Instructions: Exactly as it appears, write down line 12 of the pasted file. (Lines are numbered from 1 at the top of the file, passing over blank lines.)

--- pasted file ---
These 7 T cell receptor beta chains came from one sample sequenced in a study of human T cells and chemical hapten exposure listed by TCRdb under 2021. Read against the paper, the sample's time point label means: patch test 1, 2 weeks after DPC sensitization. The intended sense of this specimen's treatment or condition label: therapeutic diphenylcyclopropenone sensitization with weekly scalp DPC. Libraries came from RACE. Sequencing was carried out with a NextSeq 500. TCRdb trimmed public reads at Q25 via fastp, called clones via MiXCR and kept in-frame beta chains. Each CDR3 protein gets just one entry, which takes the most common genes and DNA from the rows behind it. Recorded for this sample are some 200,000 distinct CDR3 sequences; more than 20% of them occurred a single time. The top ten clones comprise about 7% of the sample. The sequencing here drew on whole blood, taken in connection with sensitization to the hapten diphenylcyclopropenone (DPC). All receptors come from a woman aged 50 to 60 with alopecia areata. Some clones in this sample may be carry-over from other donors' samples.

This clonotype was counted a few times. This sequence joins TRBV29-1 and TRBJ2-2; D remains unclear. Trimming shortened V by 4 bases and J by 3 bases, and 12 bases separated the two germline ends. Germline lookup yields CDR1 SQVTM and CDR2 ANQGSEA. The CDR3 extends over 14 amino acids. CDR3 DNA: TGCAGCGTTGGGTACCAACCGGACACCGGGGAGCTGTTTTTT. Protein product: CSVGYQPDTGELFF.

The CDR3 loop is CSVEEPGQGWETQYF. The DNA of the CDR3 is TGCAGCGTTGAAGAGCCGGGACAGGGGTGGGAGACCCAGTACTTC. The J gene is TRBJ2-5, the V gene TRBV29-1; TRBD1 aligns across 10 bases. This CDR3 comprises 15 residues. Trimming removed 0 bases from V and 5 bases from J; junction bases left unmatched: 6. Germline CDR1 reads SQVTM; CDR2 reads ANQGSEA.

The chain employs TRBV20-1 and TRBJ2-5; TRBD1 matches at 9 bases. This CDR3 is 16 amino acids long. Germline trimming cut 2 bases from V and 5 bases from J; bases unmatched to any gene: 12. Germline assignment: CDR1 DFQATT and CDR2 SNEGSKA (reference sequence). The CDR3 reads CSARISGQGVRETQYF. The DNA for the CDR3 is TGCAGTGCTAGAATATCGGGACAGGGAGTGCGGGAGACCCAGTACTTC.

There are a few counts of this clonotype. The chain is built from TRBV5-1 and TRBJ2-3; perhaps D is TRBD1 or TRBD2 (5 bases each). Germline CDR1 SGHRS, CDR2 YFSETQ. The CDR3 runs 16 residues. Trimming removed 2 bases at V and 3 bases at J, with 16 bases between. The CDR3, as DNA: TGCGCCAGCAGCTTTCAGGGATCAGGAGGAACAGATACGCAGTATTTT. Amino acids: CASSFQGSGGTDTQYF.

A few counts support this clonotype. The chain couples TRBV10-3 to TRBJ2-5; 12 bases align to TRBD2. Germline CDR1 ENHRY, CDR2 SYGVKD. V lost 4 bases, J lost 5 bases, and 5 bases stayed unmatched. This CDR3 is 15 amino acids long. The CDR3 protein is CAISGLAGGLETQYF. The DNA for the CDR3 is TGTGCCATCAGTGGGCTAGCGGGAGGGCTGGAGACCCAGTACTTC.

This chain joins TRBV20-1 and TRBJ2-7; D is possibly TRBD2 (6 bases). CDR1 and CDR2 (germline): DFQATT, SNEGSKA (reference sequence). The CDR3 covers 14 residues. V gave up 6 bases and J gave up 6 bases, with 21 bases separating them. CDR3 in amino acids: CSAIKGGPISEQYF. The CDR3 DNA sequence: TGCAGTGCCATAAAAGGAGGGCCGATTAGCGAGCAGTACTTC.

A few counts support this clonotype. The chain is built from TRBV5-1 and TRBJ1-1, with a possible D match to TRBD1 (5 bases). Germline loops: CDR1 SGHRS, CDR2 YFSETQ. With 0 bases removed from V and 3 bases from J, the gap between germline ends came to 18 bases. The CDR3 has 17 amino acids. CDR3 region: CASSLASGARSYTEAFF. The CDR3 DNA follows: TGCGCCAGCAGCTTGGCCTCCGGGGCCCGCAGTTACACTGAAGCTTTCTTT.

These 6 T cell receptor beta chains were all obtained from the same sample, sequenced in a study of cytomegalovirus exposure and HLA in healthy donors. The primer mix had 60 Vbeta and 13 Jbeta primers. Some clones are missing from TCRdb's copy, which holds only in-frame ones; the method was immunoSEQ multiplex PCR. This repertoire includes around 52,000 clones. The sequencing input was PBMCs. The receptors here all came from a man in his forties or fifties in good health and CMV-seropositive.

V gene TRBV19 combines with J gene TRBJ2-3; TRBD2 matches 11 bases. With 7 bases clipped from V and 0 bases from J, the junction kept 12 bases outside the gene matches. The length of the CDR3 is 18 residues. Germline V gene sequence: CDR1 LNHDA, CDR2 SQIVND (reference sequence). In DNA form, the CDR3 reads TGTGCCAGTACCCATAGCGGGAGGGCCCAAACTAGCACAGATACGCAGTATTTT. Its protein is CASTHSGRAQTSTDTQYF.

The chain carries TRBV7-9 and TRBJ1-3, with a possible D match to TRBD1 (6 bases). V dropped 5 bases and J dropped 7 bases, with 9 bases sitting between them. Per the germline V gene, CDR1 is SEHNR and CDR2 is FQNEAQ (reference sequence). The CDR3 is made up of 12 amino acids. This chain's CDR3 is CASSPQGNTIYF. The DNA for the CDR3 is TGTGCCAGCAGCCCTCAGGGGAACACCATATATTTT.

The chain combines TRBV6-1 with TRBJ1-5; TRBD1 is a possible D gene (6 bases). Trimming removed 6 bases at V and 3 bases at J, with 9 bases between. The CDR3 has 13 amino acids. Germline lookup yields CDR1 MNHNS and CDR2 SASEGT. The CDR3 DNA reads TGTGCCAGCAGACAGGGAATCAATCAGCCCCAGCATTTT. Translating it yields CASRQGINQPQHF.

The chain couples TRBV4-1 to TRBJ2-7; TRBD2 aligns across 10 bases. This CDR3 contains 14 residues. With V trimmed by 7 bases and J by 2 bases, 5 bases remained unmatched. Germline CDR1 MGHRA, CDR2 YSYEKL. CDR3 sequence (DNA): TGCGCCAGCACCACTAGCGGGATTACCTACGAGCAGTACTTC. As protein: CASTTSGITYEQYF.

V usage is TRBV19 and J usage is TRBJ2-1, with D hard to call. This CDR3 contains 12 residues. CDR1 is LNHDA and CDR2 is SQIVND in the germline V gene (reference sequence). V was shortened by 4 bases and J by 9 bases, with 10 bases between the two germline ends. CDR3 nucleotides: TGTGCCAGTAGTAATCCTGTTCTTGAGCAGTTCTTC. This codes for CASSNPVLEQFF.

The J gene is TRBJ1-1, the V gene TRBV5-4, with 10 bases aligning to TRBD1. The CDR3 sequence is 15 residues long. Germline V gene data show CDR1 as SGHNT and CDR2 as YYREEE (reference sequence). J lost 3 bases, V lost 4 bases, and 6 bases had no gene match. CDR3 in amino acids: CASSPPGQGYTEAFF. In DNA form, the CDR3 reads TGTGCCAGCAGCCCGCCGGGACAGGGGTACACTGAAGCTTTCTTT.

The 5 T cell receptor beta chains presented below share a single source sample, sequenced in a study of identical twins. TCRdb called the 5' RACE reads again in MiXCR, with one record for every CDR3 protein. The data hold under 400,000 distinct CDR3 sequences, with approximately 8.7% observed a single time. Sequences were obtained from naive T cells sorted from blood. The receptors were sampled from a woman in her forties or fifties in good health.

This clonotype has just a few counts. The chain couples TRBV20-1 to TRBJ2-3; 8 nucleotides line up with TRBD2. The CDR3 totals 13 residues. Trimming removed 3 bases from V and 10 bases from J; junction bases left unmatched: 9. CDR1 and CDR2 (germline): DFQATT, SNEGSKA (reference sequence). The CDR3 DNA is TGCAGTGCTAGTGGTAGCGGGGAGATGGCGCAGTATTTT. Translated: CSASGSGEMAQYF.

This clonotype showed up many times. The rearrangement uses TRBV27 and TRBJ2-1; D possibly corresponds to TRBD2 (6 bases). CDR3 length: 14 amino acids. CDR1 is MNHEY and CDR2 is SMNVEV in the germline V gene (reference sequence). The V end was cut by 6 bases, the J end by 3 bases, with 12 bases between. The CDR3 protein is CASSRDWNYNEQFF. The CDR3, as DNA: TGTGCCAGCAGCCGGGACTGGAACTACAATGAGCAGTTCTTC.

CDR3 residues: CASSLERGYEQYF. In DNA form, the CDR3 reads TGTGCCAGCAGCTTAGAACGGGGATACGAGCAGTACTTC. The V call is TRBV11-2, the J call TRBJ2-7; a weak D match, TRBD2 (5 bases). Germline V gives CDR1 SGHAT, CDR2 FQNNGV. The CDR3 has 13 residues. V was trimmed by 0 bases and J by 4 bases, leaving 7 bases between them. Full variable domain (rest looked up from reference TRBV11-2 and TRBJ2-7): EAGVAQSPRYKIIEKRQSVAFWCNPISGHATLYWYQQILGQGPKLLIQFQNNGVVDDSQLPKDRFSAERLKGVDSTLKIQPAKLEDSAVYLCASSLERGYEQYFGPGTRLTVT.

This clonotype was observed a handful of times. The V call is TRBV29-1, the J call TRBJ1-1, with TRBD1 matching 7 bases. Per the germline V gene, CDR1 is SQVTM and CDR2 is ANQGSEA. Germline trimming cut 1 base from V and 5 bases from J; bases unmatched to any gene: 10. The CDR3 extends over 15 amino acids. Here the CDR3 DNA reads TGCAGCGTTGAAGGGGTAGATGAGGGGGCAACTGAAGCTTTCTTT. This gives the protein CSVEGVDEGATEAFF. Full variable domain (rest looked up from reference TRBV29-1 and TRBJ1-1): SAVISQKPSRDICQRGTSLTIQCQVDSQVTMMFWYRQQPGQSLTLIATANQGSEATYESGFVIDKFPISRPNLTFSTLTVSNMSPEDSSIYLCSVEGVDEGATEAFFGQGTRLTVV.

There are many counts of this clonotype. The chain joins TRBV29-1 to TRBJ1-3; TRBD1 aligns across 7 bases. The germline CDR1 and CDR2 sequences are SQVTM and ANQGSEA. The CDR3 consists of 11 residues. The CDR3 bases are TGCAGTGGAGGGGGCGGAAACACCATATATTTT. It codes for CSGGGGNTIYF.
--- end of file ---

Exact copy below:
The chain combines TRBV6-1 with TRBJ1-5; TRBD1 is a possible D gene (6 bases). Trimming removed 6 bases at V and 3 bases at J, with 9 bases between. The CDR3 has 13 amino acids. Germline lookup yields CDR1 MNHNS and CDR2 SASEGT. The CDR3 DNA reads TGTGCCAGCAGACAGGGAATCAATCAGCCCCAGCATTTT. Translating it yields CASRQGINQPQHF.